No sooner did employers submit their 2016 EEO-1 filings, than a
new EEO-1 form requiring more detailed information was approved by
Generally, federal contractors and private employers with 100 or
more employees are required to complete the well-established EEO-1
report each year. Employers currently provide employment data that
identifies by job category demographic information about race,
gender and ethnicity. The old EEO-1 form can be viewed here. The revised EEO-1 form now requires that
employers also provide the aggregate of employees' pay, as
reflected in Box 1 of W-2 forms, by job category and broken down by
race, gender, and ethnicity. You can view a copy of the new form here.
The EEOC announced its original proposal on January 29, 2016. A
public hearing was conducted on March 16, 2016, and public comment
was available until April 1, 2016. Hundreds of public written
comments were submitted expressing concerns with the revised form.
Predominately, employers expressed concern with the burden imposed
by the new reporting requirements, the potential for unwarranted
inferences of discrimination based on newly compiled employment
data, and the efficacy of the new data as it relates to protecting
against discrimination. Ultimately, the EEOC was not persuaded and
chose to move forward with the changes to the EEO-1 form. However,
the timeline for filing future EEO-1 forms has now been extended
until March 31, so employers can utilize prior year W-2s to provide
the pay data.
The EEOC contends that this data will help to evaluate pay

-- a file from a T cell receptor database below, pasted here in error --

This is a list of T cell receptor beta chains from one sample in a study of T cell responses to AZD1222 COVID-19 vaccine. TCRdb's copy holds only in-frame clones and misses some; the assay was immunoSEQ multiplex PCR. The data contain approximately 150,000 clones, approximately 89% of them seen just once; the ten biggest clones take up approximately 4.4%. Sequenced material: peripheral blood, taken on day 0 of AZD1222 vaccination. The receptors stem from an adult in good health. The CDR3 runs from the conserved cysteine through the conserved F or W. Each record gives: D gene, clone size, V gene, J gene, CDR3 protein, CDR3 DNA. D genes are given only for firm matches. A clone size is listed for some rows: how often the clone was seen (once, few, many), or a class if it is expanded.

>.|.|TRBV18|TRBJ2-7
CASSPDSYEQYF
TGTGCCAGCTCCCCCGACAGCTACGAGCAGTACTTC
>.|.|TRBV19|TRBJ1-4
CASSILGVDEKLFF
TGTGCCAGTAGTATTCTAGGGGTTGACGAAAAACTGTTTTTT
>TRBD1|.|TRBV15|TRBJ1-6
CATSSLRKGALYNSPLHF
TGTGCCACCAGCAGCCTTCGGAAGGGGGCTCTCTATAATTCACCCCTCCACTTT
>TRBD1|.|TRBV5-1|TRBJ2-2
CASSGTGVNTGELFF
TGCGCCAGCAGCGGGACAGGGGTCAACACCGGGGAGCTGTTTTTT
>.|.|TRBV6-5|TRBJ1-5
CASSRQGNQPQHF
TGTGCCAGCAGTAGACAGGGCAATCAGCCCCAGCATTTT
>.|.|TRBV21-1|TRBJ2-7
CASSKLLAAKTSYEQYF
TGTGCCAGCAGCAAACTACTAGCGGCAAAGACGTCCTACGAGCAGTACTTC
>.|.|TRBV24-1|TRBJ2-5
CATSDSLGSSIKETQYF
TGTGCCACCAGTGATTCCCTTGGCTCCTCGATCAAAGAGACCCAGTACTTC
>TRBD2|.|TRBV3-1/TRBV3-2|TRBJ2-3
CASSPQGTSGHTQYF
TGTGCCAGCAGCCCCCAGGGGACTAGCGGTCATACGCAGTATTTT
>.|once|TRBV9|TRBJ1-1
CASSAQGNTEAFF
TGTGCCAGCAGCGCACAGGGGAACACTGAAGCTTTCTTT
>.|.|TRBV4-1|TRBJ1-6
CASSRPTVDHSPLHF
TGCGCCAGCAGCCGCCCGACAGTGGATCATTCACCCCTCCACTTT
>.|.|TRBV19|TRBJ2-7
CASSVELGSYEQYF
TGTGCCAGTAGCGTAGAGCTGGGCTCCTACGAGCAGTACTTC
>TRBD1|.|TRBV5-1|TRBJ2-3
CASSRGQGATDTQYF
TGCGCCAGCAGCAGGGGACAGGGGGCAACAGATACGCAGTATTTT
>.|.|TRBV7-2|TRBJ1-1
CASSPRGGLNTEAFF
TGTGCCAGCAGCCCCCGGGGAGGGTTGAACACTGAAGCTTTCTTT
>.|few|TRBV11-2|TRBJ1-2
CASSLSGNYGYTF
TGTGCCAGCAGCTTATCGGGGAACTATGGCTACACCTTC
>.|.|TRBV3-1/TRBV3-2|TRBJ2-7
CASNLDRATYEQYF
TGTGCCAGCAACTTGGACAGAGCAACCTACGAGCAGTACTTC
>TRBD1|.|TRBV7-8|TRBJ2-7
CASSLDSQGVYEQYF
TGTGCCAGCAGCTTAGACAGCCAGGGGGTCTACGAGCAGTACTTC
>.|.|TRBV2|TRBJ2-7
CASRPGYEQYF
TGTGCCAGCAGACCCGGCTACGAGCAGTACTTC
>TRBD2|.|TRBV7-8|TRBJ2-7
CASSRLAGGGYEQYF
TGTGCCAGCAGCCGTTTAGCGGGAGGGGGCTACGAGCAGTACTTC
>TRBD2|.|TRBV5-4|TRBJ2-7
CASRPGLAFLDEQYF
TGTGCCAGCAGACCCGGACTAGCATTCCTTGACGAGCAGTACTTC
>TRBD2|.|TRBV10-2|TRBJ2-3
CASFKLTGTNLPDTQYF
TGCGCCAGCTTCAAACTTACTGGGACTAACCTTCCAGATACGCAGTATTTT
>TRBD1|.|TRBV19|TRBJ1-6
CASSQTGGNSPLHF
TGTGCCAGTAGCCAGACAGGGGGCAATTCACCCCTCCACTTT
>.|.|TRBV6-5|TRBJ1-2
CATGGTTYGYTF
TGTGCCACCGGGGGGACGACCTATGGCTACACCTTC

discrimination and potentially strengthen enforcement. Further, the
aggregated data will help employers evaluate their own pay
practices to determine potential differential treatment amongst
protected classes. The EEOC aims to put all this data to work
through new software and tools that will further aid
Along with the new pay data by job category, other changes will
be reflected in the revised EEO-1 form. First, the "workforce
snapshot" will also change to any pay period between October 1
and December 31 of the reporting year. This means employers are
free to choose any pay period during this time to calculate full
and part-time employees for EEO-1 purposes. Additionally, hours
worked must be collected so that the EEOC can account for part-time
and partial year employment when they analyze EEO-1 pay data.
Employers must now report the actual number of hours worked for
non-exempt employees;, and for exempt employees, employers must
report 20 hours per week for each part-time employee and 40 hours
per week for each full time employee, or the actual number of hours
worked by exempt employees.
The result is an EEO-1 form that morphed from two to eight pages
in length and now contains 10 job categories and 12 pay bands for
employers to navigate. Consequently, employers are forewarned that
although 2016 filings were just completed, the time to prepare for
next year is already upon you. Employers should (1) ensure they
have the ability to adequately track these new categories of
required data, (2) conduct a privileged review of the legal risks
of their current pay practices to identify any potentially improper
practices, (3) place existing employee positions within the 10 job
categories and 12 pay bands as defined in revised EEO-1 form, and
(4) determine how to report exempt workers' hours.
The content of this article is intended to provide a general
guide to the subject matter. Specialist advice should be sought
about your specific circumstances.
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